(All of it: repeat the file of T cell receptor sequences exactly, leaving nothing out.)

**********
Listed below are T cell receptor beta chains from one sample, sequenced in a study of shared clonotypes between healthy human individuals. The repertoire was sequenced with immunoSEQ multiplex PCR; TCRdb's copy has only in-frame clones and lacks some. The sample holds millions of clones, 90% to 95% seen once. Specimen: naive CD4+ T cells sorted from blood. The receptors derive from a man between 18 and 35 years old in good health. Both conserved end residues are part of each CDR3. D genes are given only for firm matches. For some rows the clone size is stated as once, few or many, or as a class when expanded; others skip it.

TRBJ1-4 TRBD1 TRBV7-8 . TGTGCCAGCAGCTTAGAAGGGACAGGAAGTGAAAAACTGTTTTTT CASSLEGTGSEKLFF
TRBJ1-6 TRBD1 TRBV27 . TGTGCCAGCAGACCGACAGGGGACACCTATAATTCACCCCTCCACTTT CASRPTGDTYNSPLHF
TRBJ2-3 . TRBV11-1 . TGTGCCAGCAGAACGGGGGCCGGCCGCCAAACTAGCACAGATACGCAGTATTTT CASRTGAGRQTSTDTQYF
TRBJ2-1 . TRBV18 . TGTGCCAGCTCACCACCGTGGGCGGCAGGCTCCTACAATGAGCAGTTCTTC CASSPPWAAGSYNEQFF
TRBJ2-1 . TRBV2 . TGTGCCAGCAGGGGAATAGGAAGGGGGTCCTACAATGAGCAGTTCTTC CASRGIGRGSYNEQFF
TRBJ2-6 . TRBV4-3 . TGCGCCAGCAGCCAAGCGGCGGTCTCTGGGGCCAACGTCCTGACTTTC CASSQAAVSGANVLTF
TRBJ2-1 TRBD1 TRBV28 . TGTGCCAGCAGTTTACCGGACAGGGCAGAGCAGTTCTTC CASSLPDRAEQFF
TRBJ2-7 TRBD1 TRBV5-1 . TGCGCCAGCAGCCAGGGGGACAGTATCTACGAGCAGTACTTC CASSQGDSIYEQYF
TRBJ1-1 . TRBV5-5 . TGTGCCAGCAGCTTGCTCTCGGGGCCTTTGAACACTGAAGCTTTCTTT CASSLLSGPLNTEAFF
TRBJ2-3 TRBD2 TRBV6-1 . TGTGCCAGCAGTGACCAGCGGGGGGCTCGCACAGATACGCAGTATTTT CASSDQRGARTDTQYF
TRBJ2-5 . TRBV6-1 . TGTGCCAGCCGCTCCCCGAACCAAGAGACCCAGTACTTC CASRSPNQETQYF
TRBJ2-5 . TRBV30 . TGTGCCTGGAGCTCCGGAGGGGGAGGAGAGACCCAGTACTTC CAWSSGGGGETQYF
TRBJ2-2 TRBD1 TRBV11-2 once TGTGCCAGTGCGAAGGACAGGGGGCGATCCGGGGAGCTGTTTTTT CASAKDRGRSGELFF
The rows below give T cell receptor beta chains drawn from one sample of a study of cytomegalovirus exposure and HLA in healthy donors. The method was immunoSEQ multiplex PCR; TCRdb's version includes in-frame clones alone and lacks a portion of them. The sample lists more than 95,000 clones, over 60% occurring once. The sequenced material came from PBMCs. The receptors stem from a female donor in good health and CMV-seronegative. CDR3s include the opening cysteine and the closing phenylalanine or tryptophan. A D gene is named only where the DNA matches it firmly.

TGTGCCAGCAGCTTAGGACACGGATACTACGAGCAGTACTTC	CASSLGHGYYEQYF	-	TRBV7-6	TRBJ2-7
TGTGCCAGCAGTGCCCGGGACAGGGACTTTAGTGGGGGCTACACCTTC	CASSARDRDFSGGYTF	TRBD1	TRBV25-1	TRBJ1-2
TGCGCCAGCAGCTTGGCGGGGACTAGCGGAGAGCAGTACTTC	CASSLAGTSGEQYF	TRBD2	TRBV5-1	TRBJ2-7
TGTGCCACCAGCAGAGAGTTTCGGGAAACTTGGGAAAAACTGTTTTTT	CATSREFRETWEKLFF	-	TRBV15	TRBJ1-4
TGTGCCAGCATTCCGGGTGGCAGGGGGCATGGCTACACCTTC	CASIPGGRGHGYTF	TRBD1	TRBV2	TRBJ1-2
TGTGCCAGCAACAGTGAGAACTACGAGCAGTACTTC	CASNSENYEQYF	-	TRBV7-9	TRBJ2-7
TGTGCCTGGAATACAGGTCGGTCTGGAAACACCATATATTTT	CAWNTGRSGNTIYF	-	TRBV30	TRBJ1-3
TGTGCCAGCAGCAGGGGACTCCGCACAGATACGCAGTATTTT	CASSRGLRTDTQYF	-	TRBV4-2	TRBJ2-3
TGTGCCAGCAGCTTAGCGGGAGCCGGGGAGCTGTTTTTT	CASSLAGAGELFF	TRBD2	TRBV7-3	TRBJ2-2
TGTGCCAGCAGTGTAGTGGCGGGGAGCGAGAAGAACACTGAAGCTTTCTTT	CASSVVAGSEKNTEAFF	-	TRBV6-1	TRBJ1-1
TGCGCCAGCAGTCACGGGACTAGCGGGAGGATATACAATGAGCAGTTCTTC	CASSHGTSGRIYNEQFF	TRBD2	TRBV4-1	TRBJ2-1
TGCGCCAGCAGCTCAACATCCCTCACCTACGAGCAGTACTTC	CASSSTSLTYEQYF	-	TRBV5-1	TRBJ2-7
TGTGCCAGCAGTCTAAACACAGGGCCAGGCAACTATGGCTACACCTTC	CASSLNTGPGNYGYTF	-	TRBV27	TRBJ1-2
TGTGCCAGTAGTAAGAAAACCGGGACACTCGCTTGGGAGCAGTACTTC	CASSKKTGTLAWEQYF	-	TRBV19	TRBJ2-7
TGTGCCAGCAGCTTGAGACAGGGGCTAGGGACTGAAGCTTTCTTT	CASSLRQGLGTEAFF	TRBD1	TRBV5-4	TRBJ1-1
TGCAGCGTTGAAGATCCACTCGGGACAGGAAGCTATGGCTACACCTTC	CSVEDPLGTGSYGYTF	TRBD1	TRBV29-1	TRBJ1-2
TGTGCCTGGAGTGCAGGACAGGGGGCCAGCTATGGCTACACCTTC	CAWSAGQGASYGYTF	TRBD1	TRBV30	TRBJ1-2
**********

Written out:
Listed below are T cell receptor beta chains from one sample, sequenced in a study of shared clonotypes between healthy human individuals. The repertoire was sequenced with immunoSEQ multiplex PCR; TCRdb's copy has only in-frame clones and lacks some. The sample holds millions of clones, 90% to 95% seen once. Specimen: naive CD4+ T cells sorted from blood. The receptors derive from a man between 18 and 35 years old in good health. Both conserved end residues are part of each CDR3. D genes are given only for firm matches. For some rows the clone size is stated as once, few or many, or as a class when expanded; others skip it.

TRBJ1-4 TRBD1 TRBV7-8 . TGTGCCAGCAGCTTAGAAGGGACAGGAAGTGAAAAACTGTTTTTT CASSLEGTGSEKLFF
TRBJ1-6 TRBD1 TRBV27 . TGTGCCAGCAGACCGACAGGGGACACCTATAATTCACCCCTCCACTTT CASRPTGDTYNSPLHF
TRBJ2-3 . TRBV11-1 . TGTGCCAGCAGAACGGGGGCCGGCCGCCAAACTAGCACAGATACGCAGTATTTT CASRTGAGRQTSTDTQYF
TRBJ2-1 . TRBV18 . TGTGCCAGCTCACCACCGTGGGCGGCAGGCTCCTACAATGAGCAGTTCTTC CASSPPWAAGSYNEQFF
TRBJ2-1 . TRBV2 . TGTGCCAGCAGGGGAATAGGAAGGGGGTCCTACAATGAGCAGTTCTTC CASRGIGRGSYNEQFF
TRBJ2-6 . TRBV4-3 . TGCGCCAGCAGCCAAGCGGCGGTCTCTGGGGCCAACGTCCTGACTTTC CASSQAAVSGANVLTF
TRBJ2-1 TRBD1 TRBV28 . TGTGCCAGCAGTTTACCGGACAGGGCAGAGCAGTTCTTC CASSLPDRAEQFF
TRBJ2-7 TRBD1 TRBV5-1 . TGCGCCAGCAGCCAGGGGGACAGTATCTACGAGCAGTACTTC CASSQGDSIYEQYF
TRBJ1-1 . TRBV5-5 . TGTGCCAGCAGCTTGCTCTCGGGGCCTTTGAACACTGAAGCTTTCTTT CASSLLSGPLNTEAFF
TRBJ2-3 TRBD2 TRBV6-1 . TGTGCCAGCAGTGACCAGCGGGGGGCTCGCACAGATACGCAGTATTTT CASSDQRGARTDTQYF
TRBJ2-5 . TRBV6-1 . TGTGCCAGCCGCTCCCCGAACCAAGAGACCCAGTACTTC CASRSPNQETQYF
TRBJ2-5 . TRBV30 . TGTGCCTGGAGCTCCGGAGGGGGAGGAGAGACCCAGTACTTC CAWSSGGGGETQYF
TRBJ2-2 TRBD1 TRBV11-2 once TGTGCCAGTGCGAAGGACAGGGGGCGATCCGGGGAGCTGTTTTTT CASAKDRGRSGELFF
The rows below give T cell receptor beta chains drawn from one sample of a study of cytomegalovirus exposure and HLA in healthy donors. The method was immunoSEQ multiplex PCR; TCRdb's version includes in-frame clones alone and lacks a portion of them. The sample lists more than 95,000 clones, over 60% occurring once. The sequenced material came from PBMCs. The receptors stem from a female donor in good health and CMV-seronegative. CDR3s include the opening cysteine and the closing phenylalanine or tryptophan. A D gene is named only where the DNA matches it firmly.

TGTGCCAGCAGCTTAGGACACGGATACTACGAGCAGTACTTC	CASSLGHGYYEQYF	-	TRBV7-6	TRBJ2-7
TGTGCCAGCAGTGCCCGGGACAGGGACTTTAGTGGGGGCTACACCTTC	CASSARDRDFSGGYTF	TRBD1	TRBV25-1	TRBJ1-2
TGCGCCAGCAGCTTGGCGGGGACTAGCGGAGAGCAGTACTTC	CASSLAGTSGEQYF	TRBD2	TRBV5-1	TRBJ2-7
TGTGCCACCAGCAGAGAGTTTCGGGAAACTTGGGAAAAACTGTTTTTT	CATSREFRETWEKLFF	-	TRBV15	TRBJ1-4
TGTGCCAGCATTCCGGGTGGCAGGGGGCATGGCTACACCTTC	CASIPGGRGHGYTF	TRBD1	TRBV2	TRBJ1-2
TGTGCCAGCAACAGTGAGAACTACGAGCAGTACTTC	CASNSENYEQYF	-	TRBV7-9	TRBJ2-7
TGTGCCTGGAATACAGGTCGGTCTGGAAACACCATATATTTT	CAWNTGRSGNTIYF	-	TRBV30	TRBJ1-3
TGTGCCAGCAGCAGGGGACTCCGCACAGATACGCAGTATTTT	CASSRGLRTDTQYF	-	TRBV4-2	TRBJ2-3
TGTGCCAGCAGCTTAGCGGGAGCCGGGGAGCTGTTTTTT	CASSLAGAGELFF	TRBD2	TRBV7-3	TRBJ2-2
TGTGCCAGCAGTGTAGTGGCGGGGAGCGAGAAGAACACTGAAGCTTTCTTT	CASSVVAGSEKNTEAFF	-	TRBV6-1	TRBJ1-1
TGCGCCAGCAGTCACGGGACTAGCGGGAGGATATACAATGAGCAGTTCTTC	CASSHGTSGRIYNEQFF	TRBD2	TRBV4-1	TRBJ2-1
TGCGCCAGCAGCTCAACATCCCTCACCTACGAGCAGTACTTC	CASSSTSLTYEQYF	-	TRBV5-1	TRBJ2-7
TGTGCCAGCAGTCTAAACACAGGGCCAGGCAACTATGGCTACACCTTC	CASSLNTGPGNYGYTF	-	TRBV27	TRBJ1-2
TGTGCCAGTAGTAAGAAAACCGGGACACTCGCTTGGGAGCAGTACTTC	CASSKKTGTLAWEQYF	-	TRBV19	TRBJ2-7
TGTGCCAGCAGCTTGAGACAGGGGCTAGGGACTGAAGCTTTCTTT	CASSLRQGLGTEAFF	TRBD1	TRBV5-4	TRBJ1-1
TGCAGCGTTGAAGATCCACTCGGGACAGGAAGCTATGGCTACACCTTC	CSVEDPLGTGSYGYTF	TRBD1	TRBV29-1	TRBJ1-2
TGTGCCTGGAGTGCAGGACAGGGGGCCAGCTATGGCTACACCTTC	CAWSAGQGASYGYTF	TRBD1	TRBV30	TRBJ1-2